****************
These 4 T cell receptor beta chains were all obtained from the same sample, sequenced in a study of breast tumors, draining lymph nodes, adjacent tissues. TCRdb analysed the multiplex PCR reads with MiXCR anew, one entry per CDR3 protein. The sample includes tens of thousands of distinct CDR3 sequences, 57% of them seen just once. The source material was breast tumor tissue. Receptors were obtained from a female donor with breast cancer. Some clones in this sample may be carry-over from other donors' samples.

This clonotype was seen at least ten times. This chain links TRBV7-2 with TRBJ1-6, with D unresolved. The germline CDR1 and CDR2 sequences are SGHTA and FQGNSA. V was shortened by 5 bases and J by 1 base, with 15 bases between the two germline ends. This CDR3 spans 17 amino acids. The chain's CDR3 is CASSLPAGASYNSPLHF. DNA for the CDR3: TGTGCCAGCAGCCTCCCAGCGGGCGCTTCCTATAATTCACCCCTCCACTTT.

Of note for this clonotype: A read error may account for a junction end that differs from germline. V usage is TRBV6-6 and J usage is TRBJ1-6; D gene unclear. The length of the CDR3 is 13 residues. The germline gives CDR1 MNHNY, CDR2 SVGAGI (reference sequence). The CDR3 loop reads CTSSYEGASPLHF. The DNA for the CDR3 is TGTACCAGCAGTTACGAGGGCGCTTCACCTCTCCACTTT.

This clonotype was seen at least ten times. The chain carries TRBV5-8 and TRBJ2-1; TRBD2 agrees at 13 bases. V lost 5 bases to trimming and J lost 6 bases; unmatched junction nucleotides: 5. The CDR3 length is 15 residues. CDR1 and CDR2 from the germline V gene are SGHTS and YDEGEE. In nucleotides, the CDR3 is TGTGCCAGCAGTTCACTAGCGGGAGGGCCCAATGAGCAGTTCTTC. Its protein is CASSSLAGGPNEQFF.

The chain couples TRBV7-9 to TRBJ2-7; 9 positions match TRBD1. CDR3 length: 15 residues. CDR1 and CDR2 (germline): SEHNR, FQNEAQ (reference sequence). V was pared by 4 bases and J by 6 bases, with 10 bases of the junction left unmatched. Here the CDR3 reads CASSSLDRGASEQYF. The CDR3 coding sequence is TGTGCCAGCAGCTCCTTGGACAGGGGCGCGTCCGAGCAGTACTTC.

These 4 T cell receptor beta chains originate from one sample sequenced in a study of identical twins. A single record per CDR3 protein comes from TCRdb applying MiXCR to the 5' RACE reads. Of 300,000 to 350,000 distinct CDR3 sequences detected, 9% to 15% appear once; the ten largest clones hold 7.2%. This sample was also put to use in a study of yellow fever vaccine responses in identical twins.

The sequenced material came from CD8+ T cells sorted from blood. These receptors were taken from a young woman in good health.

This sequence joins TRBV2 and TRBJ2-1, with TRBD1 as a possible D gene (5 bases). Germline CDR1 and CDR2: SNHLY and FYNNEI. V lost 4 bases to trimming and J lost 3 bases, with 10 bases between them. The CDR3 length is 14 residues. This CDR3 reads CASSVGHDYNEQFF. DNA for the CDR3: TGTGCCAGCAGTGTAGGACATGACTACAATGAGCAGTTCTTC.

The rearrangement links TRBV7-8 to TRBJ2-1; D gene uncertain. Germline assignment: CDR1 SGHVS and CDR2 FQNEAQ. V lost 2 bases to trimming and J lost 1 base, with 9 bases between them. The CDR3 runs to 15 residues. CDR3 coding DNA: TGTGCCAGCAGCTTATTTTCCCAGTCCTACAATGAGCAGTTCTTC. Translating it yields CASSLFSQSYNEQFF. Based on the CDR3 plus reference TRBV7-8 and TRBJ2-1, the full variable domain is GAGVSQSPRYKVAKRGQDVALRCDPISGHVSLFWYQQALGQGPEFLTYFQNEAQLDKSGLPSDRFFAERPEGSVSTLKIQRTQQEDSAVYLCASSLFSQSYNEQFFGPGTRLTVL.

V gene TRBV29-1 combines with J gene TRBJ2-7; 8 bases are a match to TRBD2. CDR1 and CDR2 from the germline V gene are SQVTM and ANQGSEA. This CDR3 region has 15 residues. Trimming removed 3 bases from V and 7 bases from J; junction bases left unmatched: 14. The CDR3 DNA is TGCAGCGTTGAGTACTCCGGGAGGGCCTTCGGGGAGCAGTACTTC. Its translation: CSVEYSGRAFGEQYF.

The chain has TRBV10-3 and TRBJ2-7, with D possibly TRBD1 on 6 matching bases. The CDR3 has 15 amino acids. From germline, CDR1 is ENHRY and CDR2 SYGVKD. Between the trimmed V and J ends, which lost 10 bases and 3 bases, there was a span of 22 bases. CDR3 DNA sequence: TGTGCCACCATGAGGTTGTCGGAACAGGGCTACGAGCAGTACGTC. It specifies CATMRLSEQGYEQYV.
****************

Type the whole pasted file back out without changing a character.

These 4 T cell receptor beta chains were all obtained from the same sample, sequenced in a study of breast tumors, draining lymph nodes, adjacent tissues. TCRdb analysed the multiplex PCR reads with MiXCR anew, one entry per CDR3 protein. The sample includes tens of thousands of distinct CDR3 sequences, 57% of them seen just once. The source material was breast tumor tissue. Receptors were obtained from a female donor with breast cancer. Some clones in this sample may be carry-over from other donors' samples.

This clonotype was seen at least ten times. This chain links TRBV7-2 with TRBJ1-6, with D unresolved. The germline CDR1 and CDR2 sequences are SGHTA and FQGNSA. V was shortened by 5 bases and J by 1 base, with 15 bases between the two germline ends. This CDR3 spans 17 amino acids. The chain's CDR3 is CASSLPAGASYNSPLHF. DNA for the CDR3: TGTGCCAGCAGCCTCCCAGCGGGCGCTTCCTATAATTCACCCCTCCACTTT.

Of note for this clonotype: A read error may account for a junction end that differs from germline. V usage is TRBV6-6 and J usage is TRBJ1-6; D gene unclear. The length of the CDR3 is 13 residues. The germline gives CDR1 MNHNY, CDR2 SVGAGI (reference sequence). The CDR3 loop reads CTSSYEGASPLHF. The DNA for the CDR3 is TGTACCAGCAGTTACGAGGGCGCTTCACCTCTCCACTTT.

This clonotype was seen at least ten times. The chain carries TRBV5-8 and TRBJ2-1; TRBD2 agrees at 13 bases. V lost 5 bases to trimming and J lost 6 bases; unmatched junction nucleotides: 5. The CDR3 length is 15 residues. CDR1 and CDR2 from the germline V gene are SGHTS and YDEGEE. In nucleotides, the CDR3 is TGTGCCAGCAGTTCACTAGCGGGAGGGCCCAATGAGCAGTTCTTC. Its protein is CASSSLAGGPNEQFF.

The chain couples TRBV7-9 to TRBJ2-7; 9 positions match TRBD1. CDR3 length: 15 residues. CDR1 and CDR2 (germline): SEHNR, FQNEAQ (reference sequence). V was pared by 4 bases and J by 6 bases, with 10 bases of the junction left unmatched. Here the CDR3 reads CASSSLDRGASEQYF. The CDR3 coding sequence is TGTGCCAGCAGCTCCTTGGACAGGGGCGCGTCCGAGCAGTACTTC.

These 4 T cell receptor beta chains originate from one sample sequenced in a study of identical twins. A single record per CDR3 protein comes from TCRdb applying MiXCR to the 5' RACE reads. Of 300,000 to 350,000 distinct CDR3 sequences detected, 9% to 15% appear once; the ten largest clones hold 7.2%. This sample was also put to use in a study of yellow fever vaccine responses in identical twins.

The sequenced material came from CD8+ T cells sorted from blood. These receptors were taken from a young woman in good health.

This sequence joins TRBV2 and TRBJ2-1, with TRBD1 as a possible D gene (5 bases). Germline CDR1 and CDR2: SNHLY and FYNNEI. V lost 4 bases to trimming and J lost 3 bases, with 10 bases between them. The CDR3 length is 14 residues. This CDR3 reads CASSVGHDYNEQFF. DNA for the CDR3: TGTGCCAGCAGTGTAGGACATGACTACAATGAGCAGTTCTTC.

The rearrangement links TRBV7-8 to TRBJ2-1; D gene uncertain. Germline assignment: CDR1 SGHVS and CDR2 FQNEAQ. V lost 2 bases to trimming and J lost 1 base, with 9 bases between them. The CDR3 runs to 15 residues. CDR3 coding DNA: TGTGCCAGCAGCTTATTTTCCCAGTCCTACAATGAGCAGTTCTTC. Translating it yields CASSLFSQSYNEQFF. Based on the CDR3 plus reference TRBV7-8 and TRBJ2-1, the full variable domain is GAGVSQSPRYKVAKRGQDVALRCDPISGHVSLFWYQQALGQGPEFLTYFQNEAQLDKSGLPSDRFFAERPEGSVSTLKIQRTQQEDSAVYLCASSLFSQSYNEQFFGPGTRLTVL.

V gene TRBV29-1 combines with J gene TRBJ2-7; 8 bases are a match to TRBD2. CDR1 and CDR2 from the germline V gene are SQVTM and ANQGSEA. This CDR3 region has 15 residues. Trimming removed 3 bases from V and 7 bases from J; junction bases left unmatched: 14. The CDR3 DNA is TGCAGCGTTGAGTACTCCGGGAGGGCCTTCGGGGAGCAGTACTTC. Its translation: CSVEYSGRAFGEQYF.

The chain has TRBV10-3 and TRBJ2-7, with D possibly TRBD1 on 6 matching bases. The CDR3 has 15 amino acids. From germline, CDR1 is ENHRY and CDR2 SYGVKD. Between the trimmed V and J ends, which lost 10 bases and 3 bases, there was a span of 22 bases. CDR3 DNA sequence: TGTGCCACCATGAGGTTGTCGGAACAGGGCTACGAGCAGTACGTC. It specifies CATMRLSEQGYEQYV.